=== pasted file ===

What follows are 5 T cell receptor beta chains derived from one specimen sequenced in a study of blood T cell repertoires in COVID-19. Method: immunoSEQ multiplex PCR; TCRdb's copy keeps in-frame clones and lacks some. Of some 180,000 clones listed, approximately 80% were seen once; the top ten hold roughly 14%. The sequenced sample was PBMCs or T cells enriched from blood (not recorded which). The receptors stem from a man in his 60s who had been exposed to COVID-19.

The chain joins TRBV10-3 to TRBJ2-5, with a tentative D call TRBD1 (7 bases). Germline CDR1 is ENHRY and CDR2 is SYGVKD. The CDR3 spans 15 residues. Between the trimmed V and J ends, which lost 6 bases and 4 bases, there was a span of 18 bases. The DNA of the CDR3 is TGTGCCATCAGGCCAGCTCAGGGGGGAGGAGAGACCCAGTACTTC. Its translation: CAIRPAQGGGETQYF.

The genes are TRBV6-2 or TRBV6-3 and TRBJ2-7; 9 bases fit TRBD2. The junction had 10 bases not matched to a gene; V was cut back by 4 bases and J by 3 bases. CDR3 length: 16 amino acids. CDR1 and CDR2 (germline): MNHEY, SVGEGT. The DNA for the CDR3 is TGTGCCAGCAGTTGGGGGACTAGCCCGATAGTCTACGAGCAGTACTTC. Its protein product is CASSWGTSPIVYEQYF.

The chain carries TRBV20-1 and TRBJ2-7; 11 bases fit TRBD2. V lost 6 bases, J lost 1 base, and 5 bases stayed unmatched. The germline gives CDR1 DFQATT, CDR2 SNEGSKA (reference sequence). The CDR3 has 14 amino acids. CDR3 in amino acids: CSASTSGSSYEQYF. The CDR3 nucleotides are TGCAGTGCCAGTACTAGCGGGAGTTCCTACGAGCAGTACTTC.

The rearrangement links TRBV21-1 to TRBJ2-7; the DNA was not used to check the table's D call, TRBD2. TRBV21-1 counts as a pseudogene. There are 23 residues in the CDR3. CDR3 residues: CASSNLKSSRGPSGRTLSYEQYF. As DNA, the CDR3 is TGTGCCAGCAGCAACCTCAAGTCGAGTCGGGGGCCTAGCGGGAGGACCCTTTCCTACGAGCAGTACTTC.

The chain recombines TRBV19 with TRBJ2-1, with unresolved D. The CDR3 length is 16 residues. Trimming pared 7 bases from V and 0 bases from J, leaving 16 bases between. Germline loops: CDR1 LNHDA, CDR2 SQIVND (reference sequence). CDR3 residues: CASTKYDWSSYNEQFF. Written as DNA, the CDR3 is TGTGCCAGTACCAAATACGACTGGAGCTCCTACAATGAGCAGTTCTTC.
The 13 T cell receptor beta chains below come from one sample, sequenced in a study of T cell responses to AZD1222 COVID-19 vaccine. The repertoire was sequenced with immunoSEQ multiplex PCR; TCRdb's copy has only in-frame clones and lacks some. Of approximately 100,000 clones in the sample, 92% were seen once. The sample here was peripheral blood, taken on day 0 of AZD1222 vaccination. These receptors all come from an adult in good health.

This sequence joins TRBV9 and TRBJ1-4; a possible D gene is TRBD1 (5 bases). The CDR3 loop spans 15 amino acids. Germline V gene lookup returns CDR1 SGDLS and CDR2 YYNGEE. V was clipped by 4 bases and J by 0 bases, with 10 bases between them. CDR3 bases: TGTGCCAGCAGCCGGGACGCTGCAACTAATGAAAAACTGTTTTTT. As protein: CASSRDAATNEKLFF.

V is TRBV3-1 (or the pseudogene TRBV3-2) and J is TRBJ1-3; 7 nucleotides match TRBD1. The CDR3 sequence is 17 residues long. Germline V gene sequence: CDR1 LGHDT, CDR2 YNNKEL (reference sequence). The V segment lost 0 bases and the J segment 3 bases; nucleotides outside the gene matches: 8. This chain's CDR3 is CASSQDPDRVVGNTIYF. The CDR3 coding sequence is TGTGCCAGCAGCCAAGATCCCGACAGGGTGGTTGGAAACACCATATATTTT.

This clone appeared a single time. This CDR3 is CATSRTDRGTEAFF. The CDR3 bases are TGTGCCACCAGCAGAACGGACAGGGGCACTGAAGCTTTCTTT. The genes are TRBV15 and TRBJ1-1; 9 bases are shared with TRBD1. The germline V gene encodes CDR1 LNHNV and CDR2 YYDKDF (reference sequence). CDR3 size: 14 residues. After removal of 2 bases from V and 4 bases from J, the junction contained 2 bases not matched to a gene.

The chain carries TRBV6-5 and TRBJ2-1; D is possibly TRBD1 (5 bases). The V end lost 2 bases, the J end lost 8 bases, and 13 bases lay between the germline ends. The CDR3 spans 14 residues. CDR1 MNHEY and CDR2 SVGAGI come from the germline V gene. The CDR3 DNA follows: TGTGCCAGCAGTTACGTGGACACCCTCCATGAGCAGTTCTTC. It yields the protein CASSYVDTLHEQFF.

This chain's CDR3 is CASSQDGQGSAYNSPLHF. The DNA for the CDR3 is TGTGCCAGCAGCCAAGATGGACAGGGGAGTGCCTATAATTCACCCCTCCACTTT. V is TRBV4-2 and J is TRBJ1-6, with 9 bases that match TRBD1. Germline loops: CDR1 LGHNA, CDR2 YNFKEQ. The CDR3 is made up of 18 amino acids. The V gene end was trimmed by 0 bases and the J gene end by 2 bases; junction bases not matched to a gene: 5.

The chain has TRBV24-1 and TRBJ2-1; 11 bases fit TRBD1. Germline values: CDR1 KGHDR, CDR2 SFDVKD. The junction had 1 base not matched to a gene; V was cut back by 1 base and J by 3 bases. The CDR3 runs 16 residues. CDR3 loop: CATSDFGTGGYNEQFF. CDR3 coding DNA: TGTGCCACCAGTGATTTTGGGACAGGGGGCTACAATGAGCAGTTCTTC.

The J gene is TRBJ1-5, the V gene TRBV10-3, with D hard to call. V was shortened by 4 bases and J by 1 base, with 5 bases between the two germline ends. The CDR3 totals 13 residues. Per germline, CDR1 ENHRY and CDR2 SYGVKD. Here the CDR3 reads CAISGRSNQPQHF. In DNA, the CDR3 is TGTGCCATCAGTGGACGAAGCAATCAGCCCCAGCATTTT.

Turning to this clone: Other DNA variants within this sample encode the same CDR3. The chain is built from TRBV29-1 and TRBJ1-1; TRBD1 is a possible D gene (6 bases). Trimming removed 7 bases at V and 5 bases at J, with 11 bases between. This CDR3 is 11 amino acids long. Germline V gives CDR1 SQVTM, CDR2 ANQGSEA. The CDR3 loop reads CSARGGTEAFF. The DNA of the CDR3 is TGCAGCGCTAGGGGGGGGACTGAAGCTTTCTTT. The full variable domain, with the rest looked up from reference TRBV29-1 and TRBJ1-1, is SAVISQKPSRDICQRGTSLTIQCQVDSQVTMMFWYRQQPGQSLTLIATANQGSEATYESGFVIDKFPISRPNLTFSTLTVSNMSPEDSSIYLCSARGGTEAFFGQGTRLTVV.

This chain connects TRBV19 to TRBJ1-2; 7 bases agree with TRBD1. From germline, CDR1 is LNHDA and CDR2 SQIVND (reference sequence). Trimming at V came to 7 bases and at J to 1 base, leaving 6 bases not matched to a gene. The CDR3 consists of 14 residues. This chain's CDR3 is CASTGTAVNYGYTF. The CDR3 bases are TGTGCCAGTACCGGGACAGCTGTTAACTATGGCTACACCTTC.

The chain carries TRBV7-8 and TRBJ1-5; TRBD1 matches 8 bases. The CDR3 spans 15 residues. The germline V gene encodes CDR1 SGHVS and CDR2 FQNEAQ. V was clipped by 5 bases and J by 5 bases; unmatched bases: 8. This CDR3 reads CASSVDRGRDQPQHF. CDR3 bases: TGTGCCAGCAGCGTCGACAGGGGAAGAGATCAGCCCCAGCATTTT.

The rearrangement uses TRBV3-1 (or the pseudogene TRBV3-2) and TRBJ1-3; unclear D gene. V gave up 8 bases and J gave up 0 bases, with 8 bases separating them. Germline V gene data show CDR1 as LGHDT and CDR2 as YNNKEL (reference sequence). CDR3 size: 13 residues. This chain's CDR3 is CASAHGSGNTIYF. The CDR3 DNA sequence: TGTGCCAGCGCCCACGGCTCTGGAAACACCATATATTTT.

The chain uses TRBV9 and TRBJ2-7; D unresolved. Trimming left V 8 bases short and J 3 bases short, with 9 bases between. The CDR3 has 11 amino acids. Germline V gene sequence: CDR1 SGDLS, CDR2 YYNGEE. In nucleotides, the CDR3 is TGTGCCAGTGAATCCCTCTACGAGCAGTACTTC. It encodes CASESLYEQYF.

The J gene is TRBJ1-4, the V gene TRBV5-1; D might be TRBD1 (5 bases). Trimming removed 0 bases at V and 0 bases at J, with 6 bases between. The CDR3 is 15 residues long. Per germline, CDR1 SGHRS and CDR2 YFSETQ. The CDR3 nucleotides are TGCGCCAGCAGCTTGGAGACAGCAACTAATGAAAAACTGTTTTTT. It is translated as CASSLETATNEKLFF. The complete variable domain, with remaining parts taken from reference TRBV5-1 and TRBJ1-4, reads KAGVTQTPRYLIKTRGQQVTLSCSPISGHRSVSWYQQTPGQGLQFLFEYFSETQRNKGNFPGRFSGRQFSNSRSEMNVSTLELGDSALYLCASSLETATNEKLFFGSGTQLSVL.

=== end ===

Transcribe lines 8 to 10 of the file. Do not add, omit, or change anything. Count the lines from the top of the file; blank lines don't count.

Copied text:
This sequence joins TRBV9 and TRBJ1-4; a possible D gene is TRBD1 (5 bases). The CDR3 loop spans 15 amino acids. Germline V gene lookup returns CDR1 SGDLS and CDR2 YYNGEE. V was clipped by 4 bases and J by 0 bases, with 10 bases between them. CDR3 bases: TGTGCCAGCAGCCGGGACGCTGCAACTAATGAAAAACTGTTTTTT. As protein: CASSRDAATNEKLFF.

V is TRBV3-1 (or the pseudogene TRBV3-2) and J is TRBJ1-3; 7 nucleotides match TRBD1. The CDR3 sequence is 17 residues long. Germline V gene sequence: CDR1 LGHDT, CDR2 YNNKEL (reference sequence). The V segment lost 0 bases and the J segment 3 bases; nucleotides outside the gene matches: 8. This chain's CDR3 is CASSQDPDRVVGNTIYF. The CDR3 coding sequence is TGTGCCAGCAGCCAAGATCCCGACAGGGTGGTTGGAAACACCATATATTTT.

This clone appeared a single time. This CDR3 is CATSRTDRGTEAFF. The CDR3 bases are TGTGCCACCAGCAGAACGGACAGGGGCACTGAAGCTTTCTTT. The genes are TRBV15 and TRBJ1-1; 9 bases are shared with TRBD1. The germline V gene encodes CDR1 LNHNV and CDR2 YYDKDF (reference sequence). CDR3 size: 14 residues. After removal of 2 bases from V and 4 bases from J, the junction contained 2 bases not matched to a gene.